More US students headed for India

Numbers of American students rushing to Indian for higher professional courses have gone up by 20%. This vindicates that the standard of higher education has gone up in India to attract students from western countries at a reasonable fees.

While Indian students are making a beeline for the US, their counterparts in America, too, are increasingly heading out this way. The numbers may not be on the same scale as that of Indians on American campuses, but it’s clearly looking up.

According to a recent survey that monitors student flow, the population of Indian students in the US went up by 10% from 76,503 in 2005-’06 to 83,833 in 2006-’07. In the reverse direction, the number of American students coming to India has gone up by 20%, taking the figure to 2,200

Earlier Americans would come down to pursue educational n traditional fields like Sanskrit, religion and South Asian history. Now they come here to study environment, IT and even management.

The reverse flow has also been attributed to growing collaborations between Indian and American academic institutions. The arrangement is seen to be mutually beneficial: students from US colleges get an opportunity to spend a year in India and broaden their experience, while Indians are often able to easily switch to partner American university. American students usually spend a year in India and then go back home for the final year to get their degrees from the home university.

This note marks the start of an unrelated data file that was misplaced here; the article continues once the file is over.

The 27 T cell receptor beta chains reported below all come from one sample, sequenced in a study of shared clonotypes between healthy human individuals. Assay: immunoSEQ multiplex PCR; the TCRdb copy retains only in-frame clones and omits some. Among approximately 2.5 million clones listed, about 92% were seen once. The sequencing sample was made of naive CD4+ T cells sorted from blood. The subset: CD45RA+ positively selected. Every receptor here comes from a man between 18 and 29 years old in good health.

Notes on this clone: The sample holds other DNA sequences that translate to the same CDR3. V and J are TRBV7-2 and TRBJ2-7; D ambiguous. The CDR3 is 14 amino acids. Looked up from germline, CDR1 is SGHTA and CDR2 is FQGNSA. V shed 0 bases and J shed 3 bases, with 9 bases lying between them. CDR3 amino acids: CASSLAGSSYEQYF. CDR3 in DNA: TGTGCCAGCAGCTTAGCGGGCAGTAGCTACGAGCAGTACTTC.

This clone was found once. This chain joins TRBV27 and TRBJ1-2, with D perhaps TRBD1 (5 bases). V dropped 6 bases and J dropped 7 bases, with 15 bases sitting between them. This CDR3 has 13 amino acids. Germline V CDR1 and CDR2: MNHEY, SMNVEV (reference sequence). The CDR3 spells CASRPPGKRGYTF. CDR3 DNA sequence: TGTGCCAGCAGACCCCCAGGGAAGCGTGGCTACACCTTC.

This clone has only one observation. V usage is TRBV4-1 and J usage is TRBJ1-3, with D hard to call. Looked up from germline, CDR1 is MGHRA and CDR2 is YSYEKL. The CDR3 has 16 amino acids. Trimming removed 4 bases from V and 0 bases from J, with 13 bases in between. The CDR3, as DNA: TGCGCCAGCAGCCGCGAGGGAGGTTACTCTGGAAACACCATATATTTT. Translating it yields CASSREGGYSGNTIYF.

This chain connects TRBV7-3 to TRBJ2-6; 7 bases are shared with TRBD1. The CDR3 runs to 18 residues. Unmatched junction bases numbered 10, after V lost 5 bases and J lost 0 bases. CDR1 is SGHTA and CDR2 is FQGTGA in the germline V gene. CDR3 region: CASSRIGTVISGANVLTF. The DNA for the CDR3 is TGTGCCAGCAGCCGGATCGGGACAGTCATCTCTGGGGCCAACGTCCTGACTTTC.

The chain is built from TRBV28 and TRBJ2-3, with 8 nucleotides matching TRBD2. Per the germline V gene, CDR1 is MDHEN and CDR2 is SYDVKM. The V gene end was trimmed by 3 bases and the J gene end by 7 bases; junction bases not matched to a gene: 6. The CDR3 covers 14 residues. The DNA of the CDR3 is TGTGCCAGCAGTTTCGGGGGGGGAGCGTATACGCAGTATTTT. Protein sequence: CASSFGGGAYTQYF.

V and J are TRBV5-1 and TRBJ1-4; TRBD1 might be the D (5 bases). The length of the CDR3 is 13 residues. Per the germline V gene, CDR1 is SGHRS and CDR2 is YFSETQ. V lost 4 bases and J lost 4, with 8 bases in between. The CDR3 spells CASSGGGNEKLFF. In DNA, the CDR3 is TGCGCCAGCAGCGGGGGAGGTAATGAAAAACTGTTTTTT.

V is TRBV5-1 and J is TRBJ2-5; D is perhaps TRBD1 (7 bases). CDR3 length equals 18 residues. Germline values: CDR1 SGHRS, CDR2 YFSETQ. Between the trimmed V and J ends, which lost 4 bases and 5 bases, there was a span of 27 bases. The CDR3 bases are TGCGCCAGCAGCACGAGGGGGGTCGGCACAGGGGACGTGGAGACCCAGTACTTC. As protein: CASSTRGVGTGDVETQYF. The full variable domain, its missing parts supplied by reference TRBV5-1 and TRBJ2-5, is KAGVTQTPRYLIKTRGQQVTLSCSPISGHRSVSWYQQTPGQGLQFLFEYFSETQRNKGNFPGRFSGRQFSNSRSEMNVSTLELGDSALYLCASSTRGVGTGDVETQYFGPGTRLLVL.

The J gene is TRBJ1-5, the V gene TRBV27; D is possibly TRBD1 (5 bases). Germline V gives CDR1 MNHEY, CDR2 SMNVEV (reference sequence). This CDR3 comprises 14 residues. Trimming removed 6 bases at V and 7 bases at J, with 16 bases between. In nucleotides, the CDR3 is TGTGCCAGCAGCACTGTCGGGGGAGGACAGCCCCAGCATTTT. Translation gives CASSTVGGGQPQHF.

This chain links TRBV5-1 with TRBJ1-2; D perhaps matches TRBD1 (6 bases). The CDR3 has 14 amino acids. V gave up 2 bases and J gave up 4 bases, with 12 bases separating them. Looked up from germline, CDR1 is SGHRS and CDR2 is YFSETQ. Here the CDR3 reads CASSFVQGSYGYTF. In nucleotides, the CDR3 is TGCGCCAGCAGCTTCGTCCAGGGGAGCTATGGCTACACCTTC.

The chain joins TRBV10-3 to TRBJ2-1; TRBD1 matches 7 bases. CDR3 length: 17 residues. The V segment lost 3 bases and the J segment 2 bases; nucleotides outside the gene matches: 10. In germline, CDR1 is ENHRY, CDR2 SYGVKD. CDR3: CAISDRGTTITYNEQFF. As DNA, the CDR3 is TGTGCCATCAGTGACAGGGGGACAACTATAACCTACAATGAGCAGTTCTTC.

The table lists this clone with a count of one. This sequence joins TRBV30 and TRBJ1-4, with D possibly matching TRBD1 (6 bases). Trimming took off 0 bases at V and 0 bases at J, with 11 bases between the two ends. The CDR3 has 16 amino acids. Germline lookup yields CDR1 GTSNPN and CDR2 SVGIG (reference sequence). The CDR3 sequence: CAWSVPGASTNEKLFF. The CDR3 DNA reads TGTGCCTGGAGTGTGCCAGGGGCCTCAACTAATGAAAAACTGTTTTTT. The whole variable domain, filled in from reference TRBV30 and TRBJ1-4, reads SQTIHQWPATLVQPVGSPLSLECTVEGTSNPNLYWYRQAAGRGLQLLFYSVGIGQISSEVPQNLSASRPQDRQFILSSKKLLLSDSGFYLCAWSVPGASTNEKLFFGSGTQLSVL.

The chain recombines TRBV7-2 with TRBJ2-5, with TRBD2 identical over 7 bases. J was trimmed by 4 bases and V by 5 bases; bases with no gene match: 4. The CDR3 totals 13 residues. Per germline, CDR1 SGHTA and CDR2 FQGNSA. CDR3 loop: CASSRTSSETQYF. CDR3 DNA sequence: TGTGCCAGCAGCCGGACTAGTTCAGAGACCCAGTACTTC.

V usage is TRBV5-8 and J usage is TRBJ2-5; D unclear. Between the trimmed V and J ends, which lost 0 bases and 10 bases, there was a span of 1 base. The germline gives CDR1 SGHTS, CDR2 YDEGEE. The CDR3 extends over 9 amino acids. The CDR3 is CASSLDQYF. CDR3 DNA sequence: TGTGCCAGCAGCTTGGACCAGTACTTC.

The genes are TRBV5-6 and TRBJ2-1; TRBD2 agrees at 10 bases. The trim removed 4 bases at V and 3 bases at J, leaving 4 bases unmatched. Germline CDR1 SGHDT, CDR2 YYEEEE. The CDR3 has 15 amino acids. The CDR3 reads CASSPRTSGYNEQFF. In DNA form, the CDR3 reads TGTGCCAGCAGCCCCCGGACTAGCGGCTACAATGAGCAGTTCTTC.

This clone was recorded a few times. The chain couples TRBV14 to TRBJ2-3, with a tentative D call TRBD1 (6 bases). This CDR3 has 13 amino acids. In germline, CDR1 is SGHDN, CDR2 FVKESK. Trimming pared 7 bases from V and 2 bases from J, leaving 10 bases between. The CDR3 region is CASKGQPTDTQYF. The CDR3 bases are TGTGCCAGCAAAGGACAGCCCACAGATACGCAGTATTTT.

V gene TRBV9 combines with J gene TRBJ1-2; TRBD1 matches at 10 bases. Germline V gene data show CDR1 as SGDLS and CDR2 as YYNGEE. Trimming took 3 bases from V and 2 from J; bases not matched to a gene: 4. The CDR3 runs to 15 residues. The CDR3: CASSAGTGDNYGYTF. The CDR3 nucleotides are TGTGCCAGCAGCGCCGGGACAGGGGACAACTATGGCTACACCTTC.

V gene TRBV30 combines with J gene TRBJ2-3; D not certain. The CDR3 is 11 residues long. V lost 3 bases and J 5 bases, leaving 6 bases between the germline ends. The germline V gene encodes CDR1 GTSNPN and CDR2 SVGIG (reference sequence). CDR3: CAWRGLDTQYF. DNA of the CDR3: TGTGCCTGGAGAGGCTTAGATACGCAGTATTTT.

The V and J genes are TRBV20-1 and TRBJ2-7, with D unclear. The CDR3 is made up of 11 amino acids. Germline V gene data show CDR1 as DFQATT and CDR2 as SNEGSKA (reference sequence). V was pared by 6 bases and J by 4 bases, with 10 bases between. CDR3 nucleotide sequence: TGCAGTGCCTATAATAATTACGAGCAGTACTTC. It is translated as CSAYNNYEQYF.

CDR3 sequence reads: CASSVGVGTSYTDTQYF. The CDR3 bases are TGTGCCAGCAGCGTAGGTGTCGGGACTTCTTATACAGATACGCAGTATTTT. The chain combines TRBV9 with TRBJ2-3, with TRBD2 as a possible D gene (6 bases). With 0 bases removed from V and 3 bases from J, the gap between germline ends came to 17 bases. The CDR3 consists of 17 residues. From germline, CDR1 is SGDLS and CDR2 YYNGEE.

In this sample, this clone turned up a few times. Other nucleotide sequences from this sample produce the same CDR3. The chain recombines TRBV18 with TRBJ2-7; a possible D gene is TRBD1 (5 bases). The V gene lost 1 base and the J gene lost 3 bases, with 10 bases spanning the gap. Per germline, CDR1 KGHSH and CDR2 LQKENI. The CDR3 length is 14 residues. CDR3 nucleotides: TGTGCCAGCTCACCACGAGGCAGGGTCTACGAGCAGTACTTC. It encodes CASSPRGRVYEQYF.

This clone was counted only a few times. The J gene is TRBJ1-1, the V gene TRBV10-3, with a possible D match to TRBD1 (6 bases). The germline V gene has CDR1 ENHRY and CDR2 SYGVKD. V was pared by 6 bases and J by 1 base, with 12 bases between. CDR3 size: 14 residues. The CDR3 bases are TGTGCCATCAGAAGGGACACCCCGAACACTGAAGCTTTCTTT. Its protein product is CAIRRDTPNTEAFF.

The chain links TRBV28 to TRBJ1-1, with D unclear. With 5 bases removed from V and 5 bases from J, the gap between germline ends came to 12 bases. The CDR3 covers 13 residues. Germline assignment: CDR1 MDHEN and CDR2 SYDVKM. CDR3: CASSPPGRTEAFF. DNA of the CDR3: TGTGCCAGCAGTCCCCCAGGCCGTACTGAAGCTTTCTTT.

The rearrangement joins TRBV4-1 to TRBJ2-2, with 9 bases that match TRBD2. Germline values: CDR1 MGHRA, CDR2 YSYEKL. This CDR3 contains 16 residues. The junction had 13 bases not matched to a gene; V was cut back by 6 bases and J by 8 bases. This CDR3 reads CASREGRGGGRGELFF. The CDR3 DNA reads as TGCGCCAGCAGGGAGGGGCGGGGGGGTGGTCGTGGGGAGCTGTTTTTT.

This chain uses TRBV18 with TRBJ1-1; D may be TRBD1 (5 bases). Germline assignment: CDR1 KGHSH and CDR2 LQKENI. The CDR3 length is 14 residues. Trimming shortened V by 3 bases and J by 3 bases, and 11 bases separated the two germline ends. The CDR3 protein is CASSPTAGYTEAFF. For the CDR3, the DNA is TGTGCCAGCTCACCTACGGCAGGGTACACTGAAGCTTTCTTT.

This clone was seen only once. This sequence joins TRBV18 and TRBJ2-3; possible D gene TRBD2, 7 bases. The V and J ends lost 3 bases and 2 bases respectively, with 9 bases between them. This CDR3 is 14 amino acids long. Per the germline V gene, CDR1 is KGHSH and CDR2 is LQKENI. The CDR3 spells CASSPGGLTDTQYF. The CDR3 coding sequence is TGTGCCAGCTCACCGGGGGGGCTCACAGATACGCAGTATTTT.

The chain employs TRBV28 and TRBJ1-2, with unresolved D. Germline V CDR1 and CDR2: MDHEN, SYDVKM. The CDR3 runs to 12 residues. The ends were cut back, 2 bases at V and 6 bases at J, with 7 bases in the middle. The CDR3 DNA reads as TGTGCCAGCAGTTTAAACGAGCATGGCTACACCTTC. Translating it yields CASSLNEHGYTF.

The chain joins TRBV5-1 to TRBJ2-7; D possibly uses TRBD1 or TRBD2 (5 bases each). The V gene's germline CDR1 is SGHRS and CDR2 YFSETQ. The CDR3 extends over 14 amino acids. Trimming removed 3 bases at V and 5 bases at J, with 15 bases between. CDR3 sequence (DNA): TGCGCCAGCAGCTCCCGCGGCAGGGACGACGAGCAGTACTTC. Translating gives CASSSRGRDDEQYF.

However, the number of US students in India still remains a miniscule percentage compared to Indians studying in American institutions. According to the latest data, the international student population in the US has risen from 5.64 lakh in 2005-’06 to 5.83 lakh in 2006-’07. For the sixth year in a row, Indian students account for the largest chunk. Following a 5% drop last year, the flow of Indian students to has gone up by 10% in this academic season.

China as in the previous year is in second place. It sent over 62,582 students to America, up by 8% from the previous year. The increase in the flow of Indian students could also be reasoned to America now accepting the three year bachelor degree program as a valid one for entry to their graduate schools.

Earlier, the US accepted students in its graduate schools only they completed 16 years of formal education (12 + 4). Indian students were required to study one year of post-graduation before they could take any entrance test to American universities. The change in rules was targeted towards opening the doors of higher studies in American varsities to a massive Indian pool of BA, BCom, BSc degree holders.

Owen’s office, which handles the western Indian region alone, issued 14,143 student visas in 2006-’07 up from 11,457 in the previous year. According to the data released, a whopping 71.1% of Indian students in the U(S are enrolled to a graduate program, followed by 15% to undergraduate courses.

In fact the US has now begun tapping secondary Indian cities to woo more students. Out reach programs that speak of the US study experience have turned to small towns like Patna, Rajkot, Indore, Raipur, Nashik and Bhopal. Owen said a documentary film on students’ experience in the US was also being put together.

This will be released early in 2008 and it will give an idea to prospective students about what it means to study in the US as also live in dormitories, the adaptations they need to make and the opportunities available. A website,, is being set up and the documentary will be available there.

In conclusion we say the Indian brain drain will drastically reduce during the next 5 years and it is no surprise to see more and more of American students in Indian Management Universities and at the same time seeking jobs in India.

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